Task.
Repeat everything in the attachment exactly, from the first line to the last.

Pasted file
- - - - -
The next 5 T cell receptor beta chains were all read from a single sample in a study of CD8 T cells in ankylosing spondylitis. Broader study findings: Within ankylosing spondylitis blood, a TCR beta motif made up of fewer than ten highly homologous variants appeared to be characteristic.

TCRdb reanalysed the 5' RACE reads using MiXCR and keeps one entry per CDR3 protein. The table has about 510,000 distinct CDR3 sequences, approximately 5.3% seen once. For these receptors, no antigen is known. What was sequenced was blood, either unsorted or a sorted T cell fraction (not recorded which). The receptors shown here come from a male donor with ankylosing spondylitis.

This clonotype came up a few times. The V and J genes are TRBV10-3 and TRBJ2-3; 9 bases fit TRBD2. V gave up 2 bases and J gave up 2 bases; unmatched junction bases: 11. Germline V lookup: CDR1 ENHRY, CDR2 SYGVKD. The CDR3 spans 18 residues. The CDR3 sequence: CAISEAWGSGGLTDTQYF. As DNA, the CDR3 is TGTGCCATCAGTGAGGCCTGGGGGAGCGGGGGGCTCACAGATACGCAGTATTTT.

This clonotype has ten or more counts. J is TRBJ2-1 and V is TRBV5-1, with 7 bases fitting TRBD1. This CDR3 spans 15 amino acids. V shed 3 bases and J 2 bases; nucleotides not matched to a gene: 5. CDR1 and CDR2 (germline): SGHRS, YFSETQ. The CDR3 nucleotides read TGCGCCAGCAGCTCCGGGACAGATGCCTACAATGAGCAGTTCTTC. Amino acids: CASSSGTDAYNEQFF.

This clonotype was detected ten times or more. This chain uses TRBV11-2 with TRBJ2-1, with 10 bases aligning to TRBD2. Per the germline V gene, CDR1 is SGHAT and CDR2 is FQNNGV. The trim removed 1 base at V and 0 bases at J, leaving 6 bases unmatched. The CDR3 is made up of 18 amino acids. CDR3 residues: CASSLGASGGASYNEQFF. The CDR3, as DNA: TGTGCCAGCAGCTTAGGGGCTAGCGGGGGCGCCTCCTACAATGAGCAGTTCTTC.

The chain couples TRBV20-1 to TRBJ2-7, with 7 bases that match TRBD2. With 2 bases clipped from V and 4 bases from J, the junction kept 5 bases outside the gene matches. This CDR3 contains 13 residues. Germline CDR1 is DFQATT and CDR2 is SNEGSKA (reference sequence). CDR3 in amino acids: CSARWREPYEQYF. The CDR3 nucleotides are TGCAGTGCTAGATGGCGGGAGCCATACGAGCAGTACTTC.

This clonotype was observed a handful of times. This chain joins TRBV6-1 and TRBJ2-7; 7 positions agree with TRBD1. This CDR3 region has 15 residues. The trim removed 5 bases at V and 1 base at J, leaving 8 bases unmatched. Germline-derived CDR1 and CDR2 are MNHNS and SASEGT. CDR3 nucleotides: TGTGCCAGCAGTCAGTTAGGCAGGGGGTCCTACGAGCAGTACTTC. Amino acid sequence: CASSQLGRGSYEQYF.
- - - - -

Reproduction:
The next 5 T cell receptor beta chains were all read from a single sample in a study of CD8 T cells in ankylosing spondylitis. Broader study findings: Within ankylosing spondylitis blood, a TCR beta motif made up of fewer than ten highly homologous variants appeared to be characteristic.

TCRdb reanalysed the 5' RACE reads using MiXCR and keeps one entry per CDR3 protein. The table has about 510,000 distinct CDR3 sequences, approximately 5.3% seen once. For these receptors, no antigen is known. What was sequenced was blood, either unsorted or a sorted T cell fraction (not recorded which). The receptors shown here come from a male donor with ankylosing spondylitis.

This clonotype came up a few times. The V and J genes are TRBV10-3 and TRBJ2-3; 9 bases fit TRBD2. V gave up 2 bases and J gave up 2 bases; unmatched junction bases: 11. Germline V lookup: CDR1 ENHRY, CDR2 SYGVKD. The CDR3 spans 18 residues. The CDR3 sequence: CAISEAWGSGGLTDTQYF. As DNA, the CDR3 is TGTGCCATCAGTGAGGCCTGGGGGAGCGGGGGGCTCACAGATACGCAGTATTTT.

This clonotype has ten or more counts. J is TRBJ2-1 and V is TRBV5-1, with 7 bases fitting TRBD1. This CDR3 spans 15 amino acids. V shed 3 bases and J 2 bases; nucleotides not matched to a gene: 5. CDR1 and CDR2 (germline): SGHRS, YFSETQ. The CDR3 nucleotides read TGCGCCAGCAGCTCCGGGACAGATGCCTACAATGAGCAGTTCTTC. Amino acids: CASSSGTDAYNEQFF.

This clonotype was detected ten times or more. This chain uses TRBV11-2 with TRBJ2-1, with 10 bases aligning to TRBD2. Per the germline V gene, CDR1 is SGHAT and CDR2 is FQNNGV. The trim removed 1 base at V and 0 bases at J, leaving 6 bases unmatched. The CDR3 is made up of 18 amino acids. CDR3 residues: CASSLGASGGASYNEQFF. The CDR3, as DNA: TGTGCCAGCAGCTTAGGGGCTAGCGGGGGCGCCTCCTACAATGAGCAGTTCTTC.

The chain couples TRBV20-1 to TRBJ2-7, with 7 bases that match TRBD2. With 2 bases clipped from V and 4 bases from J, the junction kept 5 bases outside the gene matches. This CDR3 contains 13 residues. Germline CDR1 is DFQATT and CDR2 is SNEGSKA (reference sequence). CDR3 in amino acids: CSARWREPYEQYF. The CDR3 nucleotides are TGCAGTGCTAGATGGCGGGAGCCATACGAGCAGTACTTC.

This clonotype was observed a handful of times. This chain joins TRBV6-1 and TRBJ2-7; 7 positions agree with TRBD1. This CDR3 region has 15 residues. The trim removed 5 bases at V and 1 base at J, leaving 8 bases unmatched. Germline-derived CDR1 and CDR2 are MNHNS and SASEGT. CDR3 nucleotides: TGTGCCAGCAGTCAGTTAGGCAGGGGGTCCTACGAGCAGTACTTC. Amino acid sequence: CASSQLGRGSYEQYF.